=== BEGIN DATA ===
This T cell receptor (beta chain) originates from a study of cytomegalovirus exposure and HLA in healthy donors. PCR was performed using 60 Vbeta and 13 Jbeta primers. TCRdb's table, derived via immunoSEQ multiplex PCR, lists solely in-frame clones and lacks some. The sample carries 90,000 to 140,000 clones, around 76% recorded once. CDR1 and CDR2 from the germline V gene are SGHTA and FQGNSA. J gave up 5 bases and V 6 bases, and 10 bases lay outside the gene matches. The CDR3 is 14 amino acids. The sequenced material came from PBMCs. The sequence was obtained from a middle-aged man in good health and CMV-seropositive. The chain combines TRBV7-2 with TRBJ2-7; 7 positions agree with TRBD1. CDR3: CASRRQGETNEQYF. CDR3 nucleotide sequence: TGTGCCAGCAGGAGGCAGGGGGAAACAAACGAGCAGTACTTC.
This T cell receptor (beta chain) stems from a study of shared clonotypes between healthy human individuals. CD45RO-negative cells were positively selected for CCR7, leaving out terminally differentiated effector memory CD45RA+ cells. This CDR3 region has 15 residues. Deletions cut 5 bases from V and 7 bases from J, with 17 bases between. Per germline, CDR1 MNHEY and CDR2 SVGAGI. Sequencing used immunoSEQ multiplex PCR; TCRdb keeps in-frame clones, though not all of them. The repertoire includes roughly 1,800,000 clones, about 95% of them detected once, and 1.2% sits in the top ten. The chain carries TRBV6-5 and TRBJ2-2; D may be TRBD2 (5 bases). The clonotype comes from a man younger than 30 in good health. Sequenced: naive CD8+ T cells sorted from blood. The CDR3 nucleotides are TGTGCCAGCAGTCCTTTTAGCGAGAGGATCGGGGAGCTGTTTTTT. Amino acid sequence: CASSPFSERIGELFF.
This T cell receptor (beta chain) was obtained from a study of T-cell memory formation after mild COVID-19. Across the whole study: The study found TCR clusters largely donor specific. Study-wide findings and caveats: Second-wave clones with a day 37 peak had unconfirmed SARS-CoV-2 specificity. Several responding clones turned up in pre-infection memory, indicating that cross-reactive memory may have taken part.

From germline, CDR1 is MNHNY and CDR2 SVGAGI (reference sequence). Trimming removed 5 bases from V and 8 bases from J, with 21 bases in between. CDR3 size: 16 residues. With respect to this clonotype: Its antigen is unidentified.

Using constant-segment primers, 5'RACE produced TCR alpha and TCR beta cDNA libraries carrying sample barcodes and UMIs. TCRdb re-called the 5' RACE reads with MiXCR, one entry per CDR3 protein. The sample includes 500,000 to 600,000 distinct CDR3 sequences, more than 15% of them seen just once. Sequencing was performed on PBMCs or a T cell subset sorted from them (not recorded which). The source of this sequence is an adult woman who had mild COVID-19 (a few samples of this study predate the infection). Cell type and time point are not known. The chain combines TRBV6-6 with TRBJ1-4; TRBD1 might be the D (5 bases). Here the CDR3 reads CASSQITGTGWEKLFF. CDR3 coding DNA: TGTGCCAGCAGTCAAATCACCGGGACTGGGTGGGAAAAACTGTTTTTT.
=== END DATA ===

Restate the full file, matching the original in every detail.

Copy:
This T cell receptor (beta chain) originates from a study of cytomegalovirus exposure and HLA in healthy donors. PCR was performed using 60 Vbeta and 13 Jbeta primers. TCRdb's table, derived via immunoSEQ multiplex PCR, lists solely in-frame clones and lacks some. The sample carries 90,000 to 140,000 clones, around 76% recorded once. CDR1 and CDR2 from the germline V gene are SGHTA and FQGNSA. J gave up 5 bases and V 6 bases, and 10 bases lay outside the gene matches. The CDR3 is 14 amino acids. The sequenced material came from PBMCs. The sequence was obtained from a middle-aged man in good health and CMV-seropositive. The chain combines TRBV7-2 with TRBJ2-7; 7 positions agree with TRBD1. CDR3: CASRRQGETNEQYF. CDR3 nucleotide sequence: TGTGCCAGCAGGAGGCAGGGGGAAACAAACGAGCAGTACTTC.
This T cell receptor (beta chain) stems from a study of shared clonotypes between healthy human individuals. CD45RO-negative cells were positively selected for CCR7, leaving out terminally differentiated effector memory CD45RA+ cells. This CDR3 region has 15 residues. Deletions cut 5 bases from V and 7 bases from J, with 17 bases between. Per germline, CDR1 MNHEY and CDR2 SVGAGI. Sequencing used immunoSEQ multiplex PCR; TCRdb keeps in-frame clones, though not all of them. The repertoire includes roughly 1,800,000 clones, about 95% of them detected once, and 1.2% sits in the top ten. The chain carries TRBV6-5 and TRBJ2-2; D may be TRBD2 (5 bases). The clonotype comes from a man younger than 30 in good health. Sequenced: naive CD8+ T cells sorted from blood. The CDR3 nucleotides are TGTGCCAGCAGTCCTTTTAGCGAGAGGATCGGGGAGCTGTTTTTT. Amino acid sequence: CASSPFSERIGELFF.
This T cell receptor (beta chain) was obtained from a study of T-cell memory formation after mild COVID-19. Across the whole study: The study found TCR clusters largely donor specific. Study-wide findings and caveats: Second-wave clones with a day 37 peak had unconfirmed SARS-CoV-2 specificity. Several responding clones turned up in pre-infection memory, indicating that cross-reactive memory may have taken part.

From germline, CDR1 is MNHNY and CDR2 SVGAGI (reference sequence). Trimming removed 5 bases from V and 8 bases from J, with 21 bases in between. CDR3 size: 16 residues. With respect to this clonotype: Its antigen is unidentified.

Using constant-segment primers, 5'RACE produced TCR alpha and TCR beta cDNA libraries carrying sample barcodes and UMIs. TCRdb re-called the 5' RACE reads with MiXCR, one entry per CDR3 protein. The sample includes 500,000 to 600,000 distinct CDR3 sequences, more than 15% of them seen just once. Sequencing was performed on PBMCs or a T cell subset sorted from them (not recorded which). The source of this sequence is an adult woman who had mild COVID-19 (a few samples of this study predate the infection). Cell type and time point are not known. The chain combines TRBV6-6 with TRBJ1-4; TRBD1 might be the D (5 bases). Here the CDR3 reads CASSQITGTGWEKLFF. CDR3 coding DNA: TGTGCCAGCAGTCAAATCACCGGGACTGGGTGGGAAAAACTGTTTTTT.